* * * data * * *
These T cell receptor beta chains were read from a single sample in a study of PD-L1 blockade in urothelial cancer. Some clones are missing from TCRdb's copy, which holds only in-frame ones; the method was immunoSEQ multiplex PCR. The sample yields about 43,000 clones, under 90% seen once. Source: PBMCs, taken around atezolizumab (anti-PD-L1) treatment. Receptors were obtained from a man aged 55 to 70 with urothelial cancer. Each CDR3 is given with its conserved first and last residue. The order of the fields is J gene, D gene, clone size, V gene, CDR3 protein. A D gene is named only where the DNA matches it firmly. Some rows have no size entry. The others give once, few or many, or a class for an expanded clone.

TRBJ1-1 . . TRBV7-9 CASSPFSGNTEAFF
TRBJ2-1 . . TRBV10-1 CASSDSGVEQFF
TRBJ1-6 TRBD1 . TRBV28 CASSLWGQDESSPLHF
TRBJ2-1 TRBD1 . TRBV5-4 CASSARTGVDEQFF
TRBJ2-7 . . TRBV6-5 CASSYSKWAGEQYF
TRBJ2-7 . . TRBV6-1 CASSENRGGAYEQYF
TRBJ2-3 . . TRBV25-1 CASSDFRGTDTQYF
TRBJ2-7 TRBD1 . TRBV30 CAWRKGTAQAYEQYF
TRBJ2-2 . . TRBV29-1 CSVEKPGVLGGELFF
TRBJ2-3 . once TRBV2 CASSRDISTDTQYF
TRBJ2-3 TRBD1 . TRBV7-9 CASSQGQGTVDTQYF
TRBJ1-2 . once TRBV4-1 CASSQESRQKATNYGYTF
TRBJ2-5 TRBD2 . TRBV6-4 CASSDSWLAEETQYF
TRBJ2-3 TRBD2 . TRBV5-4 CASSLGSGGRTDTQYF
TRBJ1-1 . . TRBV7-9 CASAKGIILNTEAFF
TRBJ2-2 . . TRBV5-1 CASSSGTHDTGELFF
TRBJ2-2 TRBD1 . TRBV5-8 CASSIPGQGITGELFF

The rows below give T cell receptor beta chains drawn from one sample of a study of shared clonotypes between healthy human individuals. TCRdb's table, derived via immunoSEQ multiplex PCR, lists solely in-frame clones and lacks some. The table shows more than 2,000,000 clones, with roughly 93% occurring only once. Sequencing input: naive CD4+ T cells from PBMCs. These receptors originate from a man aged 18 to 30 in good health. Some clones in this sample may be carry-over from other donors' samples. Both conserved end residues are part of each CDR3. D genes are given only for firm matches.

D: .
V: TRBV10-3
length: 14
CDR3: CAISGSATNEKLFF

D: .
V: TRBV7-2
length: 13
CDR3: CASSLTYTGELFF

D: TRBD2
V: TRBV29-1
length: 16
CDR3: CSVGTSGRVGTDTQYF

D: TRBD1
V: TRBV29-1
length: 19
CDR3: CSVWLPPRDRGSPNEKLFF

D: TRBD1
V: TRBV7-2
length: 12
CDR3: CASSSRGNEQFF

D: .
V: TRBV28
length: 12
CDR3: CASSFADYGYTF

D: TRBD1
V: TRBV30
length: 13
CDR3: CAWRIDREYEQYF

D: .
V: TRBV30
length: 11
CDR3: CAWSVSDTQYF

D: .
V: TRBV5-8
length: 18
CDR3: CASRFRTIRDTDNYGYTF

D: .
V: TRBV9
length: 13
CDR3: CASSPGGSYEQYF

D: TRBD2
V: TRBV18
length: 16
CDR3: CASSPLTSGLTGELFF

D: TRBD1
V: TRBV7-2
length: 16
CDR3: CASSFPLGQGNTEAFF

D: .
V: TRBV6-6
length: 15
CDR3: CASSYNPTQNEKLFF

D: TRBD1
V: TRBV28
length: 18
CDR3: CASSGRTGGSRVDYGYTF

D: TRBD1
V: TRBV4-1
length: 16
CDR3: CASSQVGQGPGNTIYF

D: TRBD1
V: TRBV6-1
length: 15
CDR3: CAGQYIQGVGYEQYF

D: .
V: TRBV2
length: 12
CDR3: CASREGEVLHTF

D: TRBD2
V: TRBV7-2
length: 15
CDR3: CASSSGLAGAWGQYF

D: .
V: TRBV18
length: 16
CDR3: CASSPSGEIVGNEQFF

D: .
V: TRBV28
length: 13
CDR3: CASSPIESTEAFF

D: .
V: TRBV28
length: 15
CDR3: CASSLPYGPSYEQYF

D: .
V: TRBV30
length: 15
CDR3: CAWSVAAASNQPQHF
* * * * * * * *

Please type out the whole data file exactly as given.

These T cell receptor beta chains were read from a single sample in a study of PD-L1 blockade in urothelial cancer. Some clones are missing from TCRdb's copy, which holds only in-frame ones; the method was immunoSEQ multiplex PCR. The sample yields about 43,000 clones, under 90% seen once. Source: PBMCs, taken around atezolizumab (anti-PD-L1) treatment. Receptors were obtained from a man aged 55 to 70 with urothelial cancer. Each CDR3 is given with its conserved first and last residue. The order of the fields is J gene, D gene, clone size, V gene, CDR3 protein. A D gene is named only where the DNA matches it firmly. Some rows have no size entry. The others give once, few or many, or a class for an expanded clone.

TRBJ1-1 . . TRBV7-9 CASSPFSGNTEAFF
TRBJ2-1 . . TRBV10-1 CASSDSGVEQFF
TRBJ1-6 TRBD1 . TRBV28 CASSLWGQDESSPLHF
TRBJ2-1 TRBD1 . TRBV5-4 CASSARTGVDEQFF
TRBJ2-7 . . TRBV6-5 CASSYSKWAGEQYF
TRBJ2-7 . . TRBV6-1 CASSENRGGAYEQYF
TRBJ2-3 . . TRBV25-1 CASSDFRGTDTQYF
TRBJ2-7 TRBD1 . TRBV30 CAWRKGTAQAYEQYF
TRBJ2-2 . . TRBV29-1 CSVEKPGVLGGELFF
TRBJ2-3 . once TRBV2 CASSRDISTDTQYF
TRBJ2-3 TRBD1 . TRBV7-9 CASSQGQGTVDTQYF
TRBJ1-2 . once TRBV4-1 CASSQESRQKATNYGYTF
TRBJ2-5 TRBD2 . TRBV6-4 CASSDSWLAEETQYF
TRBJ2-3 TRBD2 . TRBV5-4 CASSLGSGGRTDTQYF
TRBJ1-1 . . TRBV7-9 CASAKGIILNTEAFF
TRBJ2-2 . . TRBV5-1 CASSSGTHDTGELFF
TRBJ2-2 TRBD1 . TRBV5-8 CASSIPGQGITGELFF

The rows below give T cell receptor beta chains drawn from one sample of a study of shared clonotypes between healthy human individuals. TCRdb's table, derived via immunoSEQ multiplex PCR, lists solely in-frame clones and lacks some. The table shows more than 2,000,000 clones, with roughly 93% occurring only once. Sequencing input: naive CD4+ T cells from PBMCs. These receptors originate from a man aged 18 to 30 in good health. Some clones in this sample may be carry-over from other donors' samples. Both conserved end residues are part of each CDR3. D genes are given only for firm matches.

D: .
V: TRBV10-3
length: 14
CDR3: CAISGSATNEKLFF

D: .
V: TRBV7-2
length: 13
CDR3: CASSLTYTGELFF

D: TRBD2
V: TRBV29-1
length: 16
CDR3: CSVGTSGRVGTDTQYF

D: TRBD1
V: TRBV29-1
length: 19
CDR3: CSVWLPPRDRGSPNEKLFF

D: TRBD1
V: TRBV7-2
length: 12
CDR3: CASSSRGNEQFF

D: .
V: TRBV28
length: 12
CDR3: CASSFADYGYTF

D: TRBD1
V: TRBV30
length: 13
CDR3: CAWRIDREYEQYF

D: .
V: TRBV30
length: 11
CDR3: CAWSVSDTQYF

D: .
V: TRBV5-8
length: 18
CDR3: CASRFRTIRDTDNYGYTF

D: .
V: TRBV9
length: 13
CDR3: CASSPGGSYEQYF

D: TRBD2
V: TRBV18
length: 16
CDR3: CASSPLTSGLTGELFF

D: TRBD1
V: TRBV7-2
length: 16
CDR3: CASSFPLGQGNTEAFF

D: .
V: TRBV6-6
length: 15
CDR3: CASSYNPTQNEKLFF

D: TRBD1
V: TRBV28
length: 18
CDR3: CASSGRTGGSRVDYGYTF

D: TRBD1
V: TRBV4-1
length: 16
CDR3: CASSQVGQGPGNTIYF

D: TRBD1
V: TRBV6-1
length: 15
CDR3: CAGQYIQGVGYEQYF

D: .
V: TRBV2
length: 12
CDR3: CASREGEVLHTF

D: TRBD2
V: TRBV7-2
length: 15
CDR3: CASSSGLAGAWGQYF

D: .
V: TRBV18
length: 16
CDR3: CASSPSGEIVGNEQFF

D: .
V: TRBV28
length: 13
CDR3: CASSPIESTEAFF

D: .
V: TRBV28
length: 15
CDR3: CASSLPYGPSYEQYF

D: .
V: TRBV30
length: 15
CDR3: CAWSVAAASNQPQHF